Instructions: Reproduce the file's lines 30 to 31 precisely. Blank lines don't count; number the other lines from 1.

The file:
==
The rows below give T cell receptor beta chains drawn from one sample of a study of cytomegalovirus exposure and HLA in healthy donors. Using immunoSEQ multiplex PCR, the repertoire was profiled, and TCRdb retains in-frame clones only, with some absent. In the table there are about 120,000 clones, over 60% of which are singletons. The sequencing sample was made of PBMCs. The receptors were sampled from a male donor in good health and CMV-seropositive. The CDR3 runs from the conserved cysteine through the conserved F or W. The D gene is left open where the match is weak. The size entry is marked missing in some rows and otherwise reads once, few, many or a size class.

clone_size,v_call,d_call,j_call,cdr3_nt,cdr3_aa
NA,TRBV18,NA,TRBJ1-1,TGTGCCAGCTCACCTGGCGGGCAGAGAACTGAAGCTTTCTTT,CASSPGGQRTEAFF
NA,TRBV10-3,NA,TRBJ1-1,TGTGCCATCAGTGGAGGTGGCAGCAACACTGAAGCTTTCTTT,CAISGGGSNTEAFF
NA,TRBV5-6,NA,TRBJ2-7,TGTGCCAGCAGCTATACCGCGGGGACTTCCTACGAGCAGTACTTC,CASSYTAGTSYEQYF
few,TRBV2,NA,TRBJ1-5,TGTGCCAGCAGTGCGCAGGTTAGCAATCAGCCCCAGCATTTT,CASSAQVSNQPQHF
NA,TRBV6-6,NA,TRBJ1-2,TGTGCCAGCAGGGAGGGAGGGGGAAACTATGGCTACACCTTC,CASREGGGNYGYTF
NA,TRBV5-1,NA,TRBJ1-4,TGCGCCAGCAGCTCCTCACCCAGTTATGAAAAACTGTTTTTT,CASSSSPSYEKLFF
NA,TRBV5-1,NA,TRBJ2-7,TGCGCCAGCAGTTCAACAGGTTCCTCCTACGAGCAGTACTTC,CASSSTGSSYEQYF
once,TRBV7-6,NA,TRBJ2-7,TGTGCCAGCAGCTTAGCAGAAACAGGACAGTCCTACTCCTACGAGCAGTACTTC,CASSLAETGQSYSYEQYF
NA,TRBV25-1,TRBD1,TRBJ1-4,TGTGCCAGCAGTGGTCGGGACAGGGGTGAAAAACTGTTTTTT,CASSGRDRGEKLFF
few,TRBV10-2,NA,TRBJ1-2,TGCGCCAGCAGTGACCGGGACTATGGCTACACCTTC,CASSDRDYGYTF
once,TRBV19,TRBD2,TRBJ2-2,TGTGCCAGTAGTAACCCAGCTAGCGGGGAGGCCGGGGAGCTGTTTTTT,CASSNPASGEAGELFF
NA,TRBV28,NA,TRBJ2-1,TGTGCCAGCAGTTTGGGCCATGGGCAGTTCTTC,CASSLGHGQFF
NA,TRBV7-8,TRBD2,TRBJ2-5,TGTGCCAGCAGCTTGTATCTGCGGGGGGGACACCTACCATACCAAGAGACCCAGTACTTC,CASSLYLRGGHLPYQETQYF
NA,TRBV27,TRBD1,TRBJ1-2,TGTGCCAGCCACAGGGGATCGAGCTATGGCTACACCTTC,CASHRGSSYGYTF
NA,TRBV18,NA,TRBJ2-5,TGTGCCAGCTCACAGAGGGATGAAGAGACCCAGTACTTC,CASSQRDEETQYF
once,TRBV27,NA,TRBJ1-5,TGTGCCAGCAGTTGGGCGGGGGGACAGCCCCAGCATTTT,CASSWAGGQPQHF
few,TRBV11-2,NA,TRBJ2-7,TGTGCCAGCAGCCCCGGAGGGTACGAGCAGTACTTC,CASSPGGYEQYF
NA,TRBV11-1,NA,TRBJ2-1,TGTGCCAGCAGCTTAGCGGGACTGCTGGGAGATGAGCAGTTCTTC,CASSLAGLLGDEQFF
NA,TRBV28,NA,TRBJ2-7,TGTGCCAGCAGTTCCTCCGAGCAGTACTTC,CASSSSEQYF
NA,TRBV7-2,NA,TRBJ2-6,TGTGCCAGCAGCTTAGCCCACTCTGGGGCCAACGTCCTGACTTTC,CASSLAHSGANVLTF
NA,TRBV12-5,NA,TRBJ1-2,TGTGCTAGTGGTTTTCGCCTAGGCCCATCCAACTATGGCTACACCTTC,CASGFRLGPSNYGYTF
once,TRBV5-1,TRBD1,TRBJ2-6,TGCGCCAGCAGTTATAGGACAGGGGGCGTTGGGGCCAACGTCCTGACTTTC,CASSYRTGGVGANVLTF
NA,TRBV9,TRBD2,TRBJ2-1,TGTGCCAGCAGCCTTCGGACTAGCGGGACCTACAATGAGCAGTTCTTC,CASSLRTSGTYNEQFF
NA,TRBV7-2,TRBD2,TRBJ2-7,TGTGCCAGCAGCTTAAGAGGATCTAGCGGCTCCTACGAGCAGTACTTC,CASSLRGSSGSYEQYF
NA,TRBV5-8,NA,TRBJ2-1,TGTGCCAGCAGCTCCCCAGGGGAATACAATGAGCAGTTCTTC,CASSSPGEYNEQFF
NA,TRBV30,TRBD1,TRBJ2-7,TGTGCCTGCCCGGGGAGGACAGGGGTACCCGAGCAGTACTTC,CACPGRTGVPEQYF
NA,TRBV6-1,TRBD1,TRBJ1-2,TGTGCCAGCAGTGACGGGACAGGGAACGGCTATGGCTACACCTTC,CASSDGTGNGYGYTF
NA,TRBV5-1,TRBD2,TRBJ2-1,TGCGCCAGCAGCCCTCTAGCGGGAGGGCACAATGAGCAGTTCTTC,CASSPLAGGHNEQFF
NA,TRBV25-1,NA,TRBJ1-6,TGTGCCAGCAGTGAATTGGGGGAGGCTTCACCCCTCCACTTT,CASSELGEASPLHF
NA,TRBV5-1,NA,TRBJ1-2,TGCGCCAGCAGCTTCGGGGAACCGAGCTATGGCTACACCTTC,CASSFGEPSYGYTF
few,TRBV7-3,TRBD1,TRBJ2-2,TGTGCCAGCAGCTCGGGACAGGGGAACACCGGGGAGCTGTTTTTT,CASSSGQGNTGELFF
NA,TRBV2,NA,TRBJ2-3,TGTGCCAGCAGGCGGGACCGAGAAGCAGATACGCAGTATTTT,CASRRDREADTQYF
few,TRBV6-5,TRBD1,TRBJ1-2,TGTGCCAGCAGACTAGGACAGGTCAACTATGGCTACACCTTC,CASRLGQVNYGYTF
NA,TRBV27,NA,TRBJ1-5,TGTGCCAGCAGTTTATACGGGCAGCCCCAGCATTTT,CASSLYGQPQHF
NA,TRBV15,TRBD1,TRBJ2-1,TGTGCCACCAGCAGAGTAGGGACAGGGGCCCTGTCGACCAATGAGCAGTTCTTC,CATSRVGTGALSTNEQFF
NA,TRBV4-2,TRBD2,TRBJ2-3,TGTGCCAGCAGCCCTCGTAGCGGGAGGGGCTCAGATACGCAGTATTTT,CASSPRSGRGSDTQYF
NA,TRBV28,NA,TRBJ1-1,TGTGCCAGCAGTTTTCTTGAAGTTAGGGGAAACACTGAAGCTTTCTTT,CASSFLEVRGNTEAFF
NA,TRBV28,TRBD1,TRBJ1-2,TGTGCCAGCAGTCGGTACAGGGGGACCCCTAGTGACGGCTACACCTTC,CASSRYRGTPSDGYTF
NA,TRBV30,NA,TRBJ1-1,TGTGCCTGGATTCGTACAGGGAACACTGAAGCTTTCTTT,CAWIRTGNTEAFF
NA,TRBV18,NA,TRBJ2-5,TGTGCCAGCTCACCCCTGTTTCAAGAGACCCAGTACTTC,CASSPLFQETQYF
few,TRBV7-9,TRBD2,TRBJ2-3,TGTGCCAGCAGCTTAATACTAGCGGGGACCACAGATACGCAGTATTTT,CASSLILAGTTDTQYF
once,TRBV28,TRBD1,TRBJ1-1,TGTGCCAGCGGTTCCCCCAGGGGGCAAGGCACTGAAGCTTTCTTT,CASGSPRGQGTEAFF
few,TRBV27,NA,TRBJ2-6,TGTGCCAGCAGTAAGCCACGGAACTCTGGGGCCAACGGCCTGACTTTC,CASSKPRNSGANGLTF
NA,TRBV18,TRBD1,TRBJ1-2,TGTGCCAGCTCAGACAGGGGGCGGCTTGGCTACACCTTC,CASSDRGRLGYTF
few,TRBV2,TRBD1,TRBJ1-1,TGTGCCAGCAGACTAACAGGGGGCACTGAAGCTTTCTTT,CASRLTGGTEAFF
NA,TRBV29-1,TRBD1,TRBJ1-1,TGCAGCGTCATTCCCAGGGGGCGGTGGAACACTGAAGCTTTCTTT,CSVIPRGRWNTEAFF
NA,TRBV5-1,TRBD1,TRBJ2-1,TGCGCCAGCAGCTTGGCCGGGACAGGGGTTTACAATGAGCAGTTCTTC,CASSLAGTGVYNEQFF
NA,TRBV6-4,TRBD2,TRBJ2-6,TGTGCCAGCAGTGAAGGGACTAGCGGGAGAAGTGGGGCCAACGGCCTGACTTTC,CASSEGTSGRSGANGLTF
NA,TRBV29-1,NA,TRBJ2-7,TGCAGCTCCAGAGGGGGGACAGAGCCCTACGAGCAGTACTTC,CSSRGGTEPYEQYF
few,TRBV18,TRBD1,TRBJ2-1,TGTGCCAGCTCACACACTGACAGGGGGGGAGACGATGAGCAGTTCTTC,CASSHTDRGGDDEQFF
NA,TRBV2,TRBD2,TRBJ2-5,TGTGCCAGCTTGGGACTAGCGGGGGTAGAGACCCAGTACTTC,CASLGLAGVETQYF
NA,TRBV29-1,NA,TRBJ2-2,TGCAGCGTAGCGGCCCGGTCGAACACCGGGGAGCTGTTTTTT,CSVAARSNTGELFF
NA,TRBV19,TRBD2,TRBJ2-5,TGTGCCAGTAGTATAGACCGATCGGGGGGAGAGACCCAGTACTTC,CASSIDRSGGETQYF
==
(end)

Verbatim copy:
NA,TRBV5-1,TRBD2,TRBJ2-1,TGCGCCAGCAGCCCTCTAGCGGGAGGGCACAATGAGCAGTTCTTC,CASSPLAGGHNEQFF
NA,TRBV25-1,NA,TRBJ1-6,TGTGCCAGCAGTGAATTGGGGGAGGCTTCACCCCTCCACTTT,CASSELGEASPLHF